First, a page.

The recent US jobs figures, while disappointing in the headline payrolls data, show on deeper analysis strengthening in some areas of the jobs market, and so lower unemployment. The Fed is likely on track for quickening the pace of QE tapering, which would provide an underpin for rand weakness into H1.22.
The US is unlikely to see a reduction in its pace of QE next year, despite the fourth wave of Covid-19 globally, and in the US, and indeed potential further waves of Covid-19, driven by new variants.
The US is powering ahead with further fiscal stimulus as it plans to continue to normalise monetary policy over 2022, and this will put pressure on SA to hike its interest rates further as the timing for US interest rate hikes approaches.
Foreign investor flows into emerging market assets have cooled, with most of the riskier jurisdictions losing out, particularly on fears of the fourth wave of Covid-19 infections, although risk sentiment has begun reversing this week as markets begin to digest the more modest impact of the Omicron variant on those infected than was feared.
The rand is likely to remain volatile, weakening over the long-term as SA’s inflation rates remain well above those of its key trading partners, the EU, US, UK and China, despite short-term dislocation of this relationship in some areas, although not to the rand’s benefit.
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The rand has continued to attempt to pull back
6 December 2021
Rand has strengthened to R15.93/USD as US nonfarm payrolls came in particularly weak, and SA sees a marked drop in new daily infections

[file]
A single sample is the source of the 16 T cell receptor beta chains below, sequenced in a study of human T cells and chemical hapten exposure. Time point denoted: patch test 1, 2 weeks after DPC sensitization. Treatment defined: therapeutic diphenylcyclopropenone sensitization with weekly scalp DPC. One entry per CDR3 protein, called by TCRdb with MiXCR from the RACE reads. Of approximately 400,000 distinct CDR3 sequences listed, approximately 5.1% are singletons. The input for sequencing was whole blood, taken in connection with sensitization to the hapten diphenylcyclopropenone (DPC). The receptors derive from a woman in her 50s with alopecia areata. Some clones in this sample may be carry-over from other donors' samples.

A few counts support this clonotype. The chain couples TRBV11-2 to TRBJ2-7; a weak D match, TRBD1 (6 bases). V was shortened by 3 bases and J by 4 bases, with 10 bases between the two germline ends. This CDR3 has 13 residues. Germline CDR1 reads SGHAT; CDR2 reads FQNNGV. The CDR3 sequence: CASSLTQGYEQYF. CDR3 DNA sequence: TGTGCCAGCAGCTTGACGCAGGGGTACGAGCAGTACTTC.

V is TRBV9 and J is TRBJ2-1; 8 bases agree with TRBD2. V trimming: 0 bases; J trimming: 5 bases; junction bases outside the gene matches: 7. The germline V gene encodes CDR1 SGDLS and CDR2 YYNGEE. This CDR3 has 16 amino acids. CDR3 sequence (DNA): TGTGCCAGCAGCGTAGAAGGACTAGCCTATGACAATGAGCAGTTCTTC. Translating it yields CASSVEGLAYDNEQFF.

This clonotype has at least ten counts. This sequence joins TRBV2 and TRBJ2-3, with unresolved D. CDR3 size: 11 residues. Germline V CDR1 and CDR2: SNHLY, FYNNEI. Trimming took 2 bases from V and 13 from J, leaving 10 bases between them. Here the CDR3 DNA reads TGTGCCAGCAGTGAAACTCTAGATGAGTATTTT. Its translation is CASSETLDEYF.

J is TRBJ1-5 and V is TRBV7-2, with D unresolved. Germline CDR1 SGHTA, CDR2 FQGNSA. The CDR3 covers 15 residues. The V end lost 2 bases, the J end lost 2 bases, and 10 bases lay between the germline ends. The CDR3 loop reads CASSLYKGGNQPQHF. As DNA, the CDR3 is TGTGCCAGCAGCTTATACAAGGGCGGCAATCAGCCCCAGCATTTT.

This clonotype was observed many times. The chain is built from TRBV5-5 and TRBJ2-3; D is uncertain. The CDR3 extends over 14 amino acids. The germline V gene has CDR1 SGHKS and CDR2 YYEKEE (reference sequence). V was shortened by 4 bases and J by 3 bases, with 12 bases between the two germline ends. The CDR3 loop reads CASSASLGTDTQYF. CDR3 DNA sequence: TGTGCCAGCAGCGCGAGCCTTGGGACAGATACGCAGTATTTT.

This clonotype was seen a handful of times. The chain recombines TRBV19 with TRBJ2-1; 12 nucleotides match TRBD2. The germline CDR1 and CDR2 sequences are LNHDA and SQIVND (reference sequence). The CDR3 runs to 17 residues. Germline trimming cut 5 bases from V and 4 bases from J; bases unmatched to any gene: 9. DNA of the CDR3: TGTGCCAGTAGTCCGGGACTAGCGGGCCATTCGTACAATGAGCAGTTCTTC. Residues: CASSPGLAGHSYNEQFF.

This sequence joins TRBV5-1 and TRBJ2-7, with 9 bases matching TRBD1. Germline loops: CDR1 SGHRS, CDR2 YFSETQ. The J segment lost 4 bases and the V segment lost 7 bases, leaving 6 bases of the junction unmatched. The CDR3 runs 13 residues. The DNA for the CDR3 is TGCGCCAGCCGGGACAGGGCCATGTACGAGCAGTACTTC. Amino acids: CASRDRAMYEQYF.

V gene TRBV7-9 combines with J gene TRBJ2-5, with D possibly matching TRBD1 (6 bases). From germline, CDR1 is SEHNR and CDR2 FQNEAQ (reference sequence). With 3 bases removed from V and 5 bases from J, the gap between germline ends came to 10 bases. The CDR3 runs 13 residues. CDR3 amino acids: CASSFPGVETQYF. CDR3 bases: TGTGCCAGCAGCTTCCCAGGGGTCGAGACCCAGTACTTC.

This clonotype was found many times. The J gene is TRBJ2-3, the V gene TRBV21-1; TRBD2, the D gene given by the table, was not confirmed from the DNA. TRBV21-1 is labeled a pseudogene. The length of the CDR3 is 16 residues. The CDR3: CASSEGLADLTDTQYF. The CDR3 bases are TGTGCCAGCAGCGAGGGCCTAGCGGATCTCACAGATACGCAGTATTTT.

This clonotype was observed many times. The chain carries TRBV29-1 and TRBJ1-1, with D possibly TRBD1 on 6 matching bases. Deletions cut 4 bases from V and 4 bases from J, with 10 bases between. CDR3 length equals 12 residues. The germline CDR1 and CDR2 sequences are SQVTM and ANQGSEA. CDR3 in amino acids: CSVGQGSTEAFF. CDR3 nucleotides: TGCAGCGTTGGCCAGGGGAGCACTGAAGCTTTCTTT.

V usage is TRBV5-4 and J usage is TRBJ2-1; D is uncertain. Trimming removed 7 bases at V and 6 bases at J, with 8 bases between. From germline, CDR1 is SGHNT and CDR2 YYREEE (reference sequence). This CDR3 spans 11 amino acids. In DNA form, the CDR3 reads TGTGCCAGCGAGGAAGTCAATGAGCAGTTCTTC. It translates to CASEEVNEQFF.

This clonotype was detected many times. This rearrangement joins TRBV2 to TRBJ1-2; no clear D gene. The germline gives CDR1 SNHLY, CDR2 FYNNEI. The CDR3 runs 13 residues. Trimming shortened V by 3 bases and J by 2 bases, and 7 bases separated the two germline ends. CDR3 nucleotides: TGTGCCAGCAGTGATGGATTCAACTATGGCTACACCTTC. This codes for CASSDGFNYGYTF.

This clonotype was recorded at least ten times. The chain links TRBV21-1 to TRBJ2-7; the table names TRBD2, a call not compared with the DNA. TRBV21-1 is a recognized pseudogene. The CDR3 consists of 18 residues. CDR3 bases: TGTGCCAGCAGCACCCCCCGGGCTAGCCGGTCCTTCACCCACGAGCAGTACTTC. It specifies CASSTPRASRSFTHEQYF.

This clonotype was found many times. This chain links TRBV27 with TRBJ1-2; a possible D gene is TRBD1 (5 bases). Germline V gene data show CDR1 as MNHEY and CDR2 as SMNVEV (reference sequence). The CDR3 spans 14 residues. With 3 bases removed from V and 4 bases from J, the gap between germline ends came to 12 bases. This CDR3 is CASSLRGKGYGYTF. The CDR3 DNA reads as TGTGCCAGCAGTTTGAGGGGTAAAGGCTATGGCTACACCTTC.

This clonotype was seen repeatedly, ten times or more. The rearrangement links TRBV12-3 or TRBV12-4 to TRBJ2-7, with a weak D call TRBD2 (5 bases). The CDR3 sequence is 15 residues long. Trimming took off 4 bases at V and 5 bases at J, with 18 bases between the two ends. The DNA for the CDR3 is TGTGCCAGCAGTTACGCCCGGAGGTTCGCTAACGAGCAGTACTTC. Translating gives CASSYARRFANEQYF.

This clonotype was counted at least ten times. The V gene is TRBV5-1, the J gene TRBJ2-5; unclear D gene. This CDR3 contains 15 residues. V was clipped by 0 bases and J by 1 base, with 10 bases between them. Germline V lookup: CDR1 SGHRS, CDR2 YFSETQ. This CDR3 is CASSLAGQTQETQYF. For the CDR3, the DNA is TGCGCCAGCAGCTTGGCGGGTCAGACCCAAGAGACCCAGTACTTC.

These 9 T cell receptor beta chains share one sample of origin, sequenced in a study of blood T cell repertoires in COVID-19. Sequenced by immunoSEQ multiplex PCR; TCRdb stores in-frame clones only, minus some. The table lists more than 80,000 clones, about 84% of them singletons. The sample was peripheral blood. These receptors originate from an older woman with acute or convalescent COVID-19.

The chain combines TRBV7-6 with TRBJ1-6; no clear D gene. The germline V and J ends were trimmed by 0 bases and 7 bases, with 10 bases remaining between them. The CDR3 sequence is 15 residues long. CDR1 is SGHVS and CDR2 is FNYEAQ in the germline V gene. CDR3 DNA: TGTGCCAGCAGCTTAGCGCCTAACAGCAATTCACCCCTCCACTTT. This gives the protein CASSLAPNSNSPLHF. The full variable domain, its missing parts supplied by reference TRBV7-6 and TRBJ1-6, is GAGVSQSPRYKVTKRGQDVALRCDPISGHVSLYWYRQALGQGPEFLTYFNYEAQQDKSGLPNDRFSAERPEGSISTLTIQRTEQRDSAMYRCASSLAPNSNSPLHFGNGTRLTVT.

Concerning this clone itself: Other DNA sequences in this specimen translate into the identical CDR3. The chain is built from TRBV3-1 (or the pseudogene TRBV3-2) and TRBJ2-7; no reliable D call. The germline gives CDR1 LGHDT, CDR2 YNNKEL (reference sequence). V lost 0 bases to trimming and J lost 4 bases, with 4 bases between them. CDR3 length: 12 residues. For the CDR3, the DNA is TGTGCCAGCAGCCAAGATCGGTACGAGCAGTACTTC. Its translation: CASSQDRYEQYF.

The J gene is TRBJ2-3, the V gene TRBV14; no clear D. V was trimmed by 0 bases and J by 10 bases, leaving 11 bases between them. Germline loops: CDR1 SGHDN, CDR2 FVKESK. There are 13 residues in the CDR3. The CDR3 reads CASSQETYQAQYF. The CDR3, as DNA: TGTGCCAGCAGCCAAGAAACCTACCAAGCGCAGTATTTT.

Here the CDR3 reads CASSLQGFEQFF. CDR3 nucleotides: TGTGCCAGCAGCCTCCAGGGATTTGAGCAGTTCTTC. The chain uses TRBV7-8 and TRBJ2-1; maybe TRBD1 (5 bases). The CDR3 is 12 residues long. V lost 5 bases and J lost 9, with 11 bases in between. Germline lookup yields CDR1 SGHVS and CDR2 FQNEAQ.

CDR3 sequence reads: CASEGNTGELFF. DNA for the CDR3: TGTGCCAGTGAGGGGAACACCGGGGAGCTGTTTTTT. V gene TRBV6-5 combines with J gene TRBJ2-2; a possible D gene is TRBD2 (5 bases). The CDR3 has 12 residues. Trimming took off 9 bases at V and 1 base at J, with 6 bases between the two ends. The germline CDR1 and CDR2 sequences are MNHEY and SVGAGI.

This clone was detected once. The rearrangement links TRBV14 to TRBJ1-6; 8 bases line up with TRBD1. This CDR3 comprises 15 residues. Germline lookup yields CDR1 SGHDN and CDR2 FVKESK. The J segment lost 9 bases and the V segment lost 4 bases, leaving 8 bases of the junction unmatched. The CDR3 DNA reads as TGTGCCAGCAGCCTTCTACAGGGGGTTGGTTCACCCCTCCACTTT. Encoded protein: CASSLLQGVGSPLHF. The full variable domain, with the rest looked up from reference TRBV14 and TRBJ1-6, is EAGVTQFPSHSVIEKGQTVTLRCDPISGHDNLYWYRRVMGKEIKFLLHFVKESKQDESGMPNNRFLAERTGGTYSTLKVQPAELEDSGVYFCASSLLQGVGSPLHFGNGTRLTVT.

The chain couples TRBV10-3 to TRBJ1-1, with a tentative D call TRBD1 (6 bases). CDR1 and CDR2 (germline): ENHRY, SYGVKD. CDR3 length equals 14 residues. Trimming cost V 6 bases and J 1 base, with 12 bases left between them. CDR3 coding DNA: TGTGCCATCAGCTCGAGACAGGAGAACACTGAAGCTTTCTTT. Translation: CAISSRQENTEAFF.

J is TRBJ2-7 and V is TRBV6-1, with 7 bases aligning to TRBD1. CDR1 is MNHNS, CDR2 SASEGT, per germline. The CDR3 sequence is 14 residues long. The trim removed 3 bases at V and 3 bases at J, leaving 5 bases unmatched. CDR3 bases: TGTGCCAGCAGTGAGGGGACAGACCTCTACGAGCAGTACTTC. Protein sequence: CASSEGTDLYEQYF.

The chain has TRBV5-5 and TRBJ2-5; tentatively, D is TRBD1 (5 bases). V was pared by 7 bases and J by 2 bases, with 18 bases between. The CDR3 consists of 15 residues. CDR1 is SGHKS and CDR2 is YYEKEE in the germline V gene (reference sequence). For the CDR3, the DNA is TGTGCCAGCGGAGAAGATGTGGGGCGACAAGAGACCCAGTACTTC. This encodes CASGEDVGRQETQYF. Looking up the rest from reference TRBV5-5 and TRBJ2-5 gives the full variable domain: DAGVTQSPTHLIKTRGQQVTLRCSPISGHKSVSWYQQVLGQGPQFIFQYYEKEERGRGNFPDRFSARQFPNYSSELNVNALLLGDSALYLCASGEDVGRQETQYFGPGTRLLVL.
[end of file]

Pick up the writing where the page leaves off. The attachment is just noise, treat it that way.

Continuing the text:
The rand has strengthened to R15.93/USD so far today, but pierced below R16.00/USD on Friday as the domestic currency remains choppy, pulled in different directions by the very low US nonfarm payrolls numbers but with many still expecting a quickening in US QE tapering.
Versus the expected 550 thousand expansion in jobs, only 210 thousand new jobs were recorded on the November payroll system, as uncertainty around the impact on the economy of a quicker taper, and so sooner rate hikes, in the US afflicted the hiring figures.
The weakness represented by these jobs figures was broad-based across a number of sectors, with non-farm payrolls just under half a million jobs below the level before the pandemic. However, individuals continued to gain work, just not as quickly as anticipated.
Household employment, versus company and government above, saw 1.1million jobs gained and unemployment dropped to 4.2%, from 4.6%. Although household employment is volatile, and may slump early next year, markets were cheered by the lower unemployment rate.
However, there are still 2.4million individuals less in employment overall versus before the pandemic, despite the US labour force increasing by 549 000 individuals in November, going some way to easing labour shortages, but with a still relatively tight market.
The labour force participation rate is up, as are hourly earnings, the later higher by 0.3% , and this measure of wage inflation is up 4.8% y/y, signifying some upwards pressure from this source for November’s US CPI, with US CPI inflation at 6.2% y/y in October.
The divided data does signify a recovering jobs market (and aggregate labour income is reported 10.4% higher y/y), with the FOMC meeting on 15th December to decide on whether to quicken its tapering of its asset purchase programme.
The FOMC may well taper further, as both household savings and expenditure are fairly robust, and PCE is expected to remain healthy well into the first half of next year. Markets are still digesting the jobs data leading to further volatility for the ‘more risky’ risk assets.
The rand remains vulnerable, as while this time of year typically sees more market calm, the progress the US is making in the normalisation of its monetary policy is heavily disrupting it, although it would have likely been worse in the typically risk-off period for the rand of Q2/Q3.